mucilages


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mucilages (myōōˑ·si·lˑ·jz),

n.pl plant polysaccharide compounds that readily absorb water, becoming viscid and gelatinous. They are traditionally used as demulcents and laxatives and also provide a source of soluble fiber.
References in periodicals archive ?
Rheological properties of the mucilage gum ( Opuntia ficus indica).
Mucilage and polysaccharides in the halophyte plant species Kosteletzkya virginica: ocalization and composition in relation to salt stress.
Isolation and characterization of mucilage from Lepidium sativum linn seeds.
Fish and other marine animals that have no choice but to swim with mucilages are most vulnerable to their disease-carrying bacteria, which can kill even large fish.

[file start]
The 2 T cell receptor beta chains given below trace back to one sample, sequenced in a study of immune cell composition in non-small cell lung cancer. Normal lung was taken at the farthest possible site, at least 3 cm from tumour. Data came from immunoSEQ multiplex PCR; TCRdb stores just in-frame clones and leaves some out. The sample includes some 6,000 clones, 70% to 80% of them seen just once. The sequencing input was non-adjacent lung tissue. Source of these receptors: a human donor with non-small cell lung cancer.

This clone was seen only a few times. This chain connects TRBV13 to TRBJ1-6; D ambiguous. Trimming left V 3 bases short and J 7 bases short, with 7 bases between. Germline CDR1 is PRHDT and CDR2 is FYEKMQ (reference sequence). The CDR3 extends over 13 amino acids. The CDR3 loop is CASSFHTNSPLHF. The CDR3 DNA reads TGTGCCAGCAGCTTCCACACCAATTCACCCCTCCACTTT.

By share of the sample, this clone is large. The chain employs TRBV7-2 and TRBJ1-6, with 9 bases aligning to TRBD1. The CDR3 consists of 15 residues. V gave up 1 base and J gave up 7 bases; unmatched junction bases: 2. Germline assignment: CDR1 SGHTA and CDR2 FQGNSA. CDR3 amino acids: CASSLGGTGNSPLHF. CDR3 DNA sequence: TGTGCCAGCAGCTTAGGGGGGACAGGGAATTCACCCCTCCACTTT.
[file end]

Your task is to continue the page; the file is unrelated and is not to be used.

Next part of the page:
A mucilage begins as "marine snow", clusters of mostly microscopic dead and living organic matter, including some life forms visible to the naked eye-small crustaceans such as shrimp and copepods, for example.
Over time, the snow picks up other tiny hitchhikers, looking for a meal or safety in numbers, and may grow into a mucilage.
This reversal appears to be driven primarily by how populous ryegrass roots and hairs are, and by accompanying mucilages that bind soil aggregates.
Miki NK, Clarke KJ, McCully ME (1980) A histological and histochemical comparison of the mucilages on the root tips of several grasses.
An ultrastructural study of the inhibition of mucilage secretion in the wheat root cap by aluminium.
Nabhan hypothesizes that the abundance of gums and mucilages in desert plants evolved to serve a life-sustaining botanical function: slowing the loss of water from seeds, seedlings and succulent tissues threatened by a harsh and unpredictable climate.
The fine structure of epidermal cell mucilages of roots.
Mucilages secreted by roots and their biological function.